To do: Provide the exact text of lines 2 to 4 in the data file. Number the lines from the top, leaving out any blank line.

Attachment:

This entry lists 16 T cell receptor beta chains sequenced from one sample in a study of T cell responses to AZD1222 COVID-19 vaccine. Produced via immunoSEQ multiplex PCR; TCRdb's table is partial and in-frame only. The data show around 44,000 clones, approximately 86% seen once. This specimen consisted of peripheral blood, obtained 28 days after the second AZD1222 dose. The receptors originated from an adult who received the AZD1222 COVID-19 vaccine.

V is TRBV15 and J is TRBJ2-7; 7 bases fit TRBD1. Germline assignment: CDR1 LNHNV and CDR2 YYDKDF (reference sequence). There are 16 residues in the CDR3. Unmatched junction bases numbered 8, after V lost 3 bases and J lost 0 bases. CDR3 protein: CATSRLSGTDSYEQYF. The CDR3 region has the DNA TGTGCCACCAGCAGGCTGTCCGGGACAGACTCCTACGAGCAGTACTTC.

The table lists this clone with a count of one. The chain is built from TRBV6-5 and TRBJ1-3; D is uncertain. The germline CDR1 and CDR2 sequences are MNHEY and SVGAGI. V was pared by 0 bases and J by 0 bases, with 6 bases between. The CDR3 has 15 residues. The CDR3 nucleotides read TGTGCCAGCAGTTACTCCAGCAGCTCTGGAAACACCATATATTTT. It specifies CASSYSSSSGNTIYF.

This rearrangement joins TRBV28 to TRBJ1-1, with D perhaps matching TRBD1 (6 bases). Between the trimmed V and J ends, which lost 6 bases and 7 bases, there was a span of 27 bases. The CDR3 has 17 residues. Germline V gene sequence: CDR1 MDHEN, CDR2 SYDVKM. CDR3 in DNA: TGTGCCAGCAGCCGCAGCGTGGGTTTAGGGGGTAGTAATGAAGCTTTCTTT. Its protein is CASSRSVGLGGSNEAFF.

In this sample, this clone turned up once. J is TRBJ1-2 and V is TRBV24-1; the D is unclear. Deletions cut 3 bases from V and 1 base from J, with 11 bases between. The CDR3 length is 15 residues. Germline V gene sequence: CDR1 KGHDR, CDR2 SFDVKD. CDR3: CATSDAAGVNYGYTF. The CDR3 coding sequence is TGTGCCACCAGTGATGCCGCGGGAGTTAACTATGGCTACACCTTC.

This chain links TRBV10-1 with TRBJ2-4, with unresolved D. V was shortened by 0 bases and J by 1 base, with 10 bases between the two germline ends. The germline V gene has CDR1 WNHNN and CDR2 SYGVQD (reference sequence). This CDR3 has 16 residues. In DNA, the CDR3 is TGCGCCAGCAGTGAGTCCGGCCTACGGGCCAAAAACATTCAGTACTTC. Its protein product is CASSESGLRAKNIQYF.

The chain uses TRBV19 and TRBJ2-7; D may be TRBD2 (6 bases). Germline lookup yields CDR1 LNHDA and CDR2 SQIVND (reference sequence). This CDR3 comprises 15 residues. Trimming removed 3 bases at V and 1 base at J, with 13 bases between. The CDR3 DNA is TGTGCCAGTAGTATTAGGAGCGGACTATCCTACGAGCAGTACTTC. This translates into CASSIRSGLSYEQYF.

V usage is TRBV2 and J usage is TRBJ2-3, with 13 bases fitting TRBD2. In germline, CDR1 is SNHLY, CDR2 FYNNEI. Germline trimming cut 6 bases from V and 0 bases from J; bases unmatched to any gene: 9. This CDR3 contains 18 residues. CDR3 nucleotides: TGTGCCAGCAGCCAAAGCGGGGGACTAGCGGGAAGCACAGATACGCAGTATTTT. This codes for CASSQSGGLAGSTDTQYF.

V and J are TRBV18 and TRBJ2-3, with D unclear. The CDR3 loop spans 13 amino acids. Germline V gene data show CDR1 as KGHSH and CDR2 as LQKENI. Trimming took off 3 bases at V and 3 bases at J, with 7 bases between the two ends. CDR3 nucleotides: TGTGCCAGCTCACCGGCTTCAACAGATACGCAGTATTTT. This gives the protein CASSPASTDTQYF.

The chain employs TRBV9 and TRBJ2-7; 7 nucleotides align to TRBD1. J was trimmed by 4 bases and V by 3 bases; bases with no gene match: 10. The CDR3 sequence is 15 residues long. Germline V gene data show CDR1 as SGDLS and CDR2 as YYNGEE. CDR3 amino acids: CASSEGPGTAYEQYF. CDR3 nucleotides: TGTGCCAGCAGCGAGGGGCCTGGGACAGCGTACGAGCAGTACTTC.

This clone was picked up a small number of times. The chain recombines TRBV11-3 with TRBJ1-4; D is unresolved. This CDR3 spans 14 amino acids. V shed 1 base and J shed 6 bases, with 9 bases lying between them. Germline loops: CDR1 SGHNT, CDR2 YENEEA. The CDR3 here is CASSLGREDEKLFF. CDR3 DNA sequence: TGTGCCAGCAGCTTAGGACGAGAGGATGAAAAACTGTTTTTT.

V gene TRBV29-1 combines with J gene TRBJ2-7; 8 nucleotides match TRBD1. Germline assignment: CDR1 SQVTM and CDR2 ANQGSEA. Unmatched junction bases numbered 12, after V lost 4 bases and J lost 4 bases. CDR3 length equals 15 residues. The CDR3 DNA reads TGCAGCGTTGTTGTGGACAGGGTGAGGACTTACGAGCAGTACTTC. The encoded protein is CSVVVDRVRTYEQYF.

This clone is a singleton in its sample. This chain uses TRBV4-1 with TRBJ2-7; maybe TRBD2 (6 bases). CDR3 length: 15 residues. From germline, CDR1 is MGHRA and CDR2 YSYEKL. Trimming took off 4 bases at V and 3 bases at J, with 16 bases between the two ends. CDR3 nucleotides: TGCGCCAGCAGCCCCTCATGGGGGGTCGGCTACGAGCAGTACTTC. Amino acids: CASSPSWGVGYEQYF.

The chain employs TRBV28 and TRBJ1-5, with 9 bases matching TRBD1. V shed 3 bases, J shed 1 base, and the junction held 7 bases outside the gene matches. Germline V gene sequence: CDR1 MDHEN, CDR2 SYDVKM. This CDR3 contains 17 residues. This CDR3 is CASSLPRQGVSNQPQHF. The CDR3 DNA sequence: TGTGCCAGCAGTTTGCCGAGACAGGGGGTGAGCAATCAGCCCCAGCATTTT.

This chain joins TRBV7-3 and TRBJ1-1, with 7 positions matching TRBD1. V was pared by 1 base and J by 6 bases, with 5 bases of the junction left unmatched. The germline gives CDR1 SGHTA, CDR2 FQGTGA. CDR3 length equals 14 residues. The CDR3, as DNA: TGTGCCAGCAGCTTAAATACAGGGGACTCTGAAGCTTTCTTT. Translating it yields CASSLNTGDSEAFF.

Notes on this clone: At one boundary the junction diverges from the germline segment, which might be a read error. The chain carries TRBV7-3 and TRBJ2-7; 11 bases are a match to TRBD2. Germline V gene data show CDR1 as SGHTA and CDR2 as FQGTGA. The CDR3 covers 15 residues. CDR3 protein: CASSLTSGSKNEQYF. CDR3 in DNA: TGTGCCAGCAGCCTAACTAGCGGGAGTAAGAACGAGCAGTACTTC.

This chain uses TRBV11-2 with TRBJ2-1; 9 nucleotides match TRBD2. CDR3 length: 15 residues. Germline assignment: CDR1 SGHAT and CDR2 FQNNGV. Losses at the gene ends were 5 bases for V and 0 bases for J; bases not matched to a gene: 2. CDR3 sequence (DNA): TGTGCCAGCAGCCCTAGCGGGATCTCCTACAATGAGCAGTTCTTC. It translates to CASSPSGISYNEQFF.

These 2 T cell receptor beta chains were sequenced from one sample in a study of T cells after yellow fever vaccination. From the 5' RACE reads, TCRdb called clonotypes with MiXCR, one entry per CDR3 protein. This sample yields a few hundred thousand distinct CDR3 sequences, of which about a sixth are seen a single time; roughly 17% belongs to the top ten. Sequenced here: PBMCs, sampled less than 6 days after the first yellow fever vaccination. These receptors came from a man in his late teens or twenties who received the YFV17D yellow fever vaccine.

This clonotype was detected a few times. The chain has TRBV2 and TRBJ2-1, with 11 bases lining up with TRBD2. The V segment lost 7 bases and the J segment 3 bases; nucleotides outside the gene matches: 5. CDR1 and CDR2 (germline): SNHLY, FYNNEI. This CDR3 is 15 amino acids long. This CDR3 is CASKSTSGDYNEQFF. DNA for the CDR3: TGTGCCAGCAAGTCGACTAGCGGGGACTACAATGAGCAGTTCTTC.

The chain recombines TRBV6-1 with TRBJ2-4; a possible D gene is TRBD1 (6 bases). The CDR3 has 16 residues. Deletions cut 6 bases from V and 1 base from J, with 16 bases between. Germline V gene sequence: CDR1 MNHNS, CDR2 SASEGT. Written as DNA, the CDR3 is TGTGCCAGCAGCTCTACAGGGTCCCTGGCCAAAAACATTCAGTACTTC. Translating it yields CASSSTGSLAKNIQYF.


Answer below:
V is TRBV15 and J is TRBJ2-7; 7 bases fit TRBD1. Germline assignment: CDR1 LNHNV and CDR2 YYDKDF (reference sequence). There are 16 residues in the CDR3. Unmatched junction bases numbered 8, after V lost 3 bases and J lost 0 bases. CDR3 protein: CATSRLSGTDSYEQYF. The CDR3 region has the DNA TGTGCCACCAGCAGGCTGTCCGGGACAGACTCCTACGAGCAGTACTTC.

The table lists this clone with a count of one. The chain is built from TRBV6-5 and TRBJ1-3; D is uncertain. The germline CDR1 and CDR2 sequences are MNHEY and SVGAGI. V was pared by 0 bases and J by 0 bases, with 6 bases between. The CDR3 has 15 residues. The CDR3 nucleotides read TGTGCCAGCAGTTACTCCAGCAGCTCTGGAAACACCATATATTTT. It specifies CASSYSSSSGNTIYF.

This rearrangement joins TRBV28 to TRBJ1-1, with D perhaps matching TRBD1 (6 bases). Between the trimmed V and J ends, which lost 6 bases and 7 bases, there was a span of 27 bases. The CDR3 has 17 residues. Germline V gene sequence: CDR1 MDHEN, CDR2 SYDVKM. CDR3 in DNA: TGTGCCAGCAGCCGCAGCGTGGGTTTAGGGGGTAGTAATGAAGCTTTCTTT. Its protein is CASSRSVGLGGSNEAFF.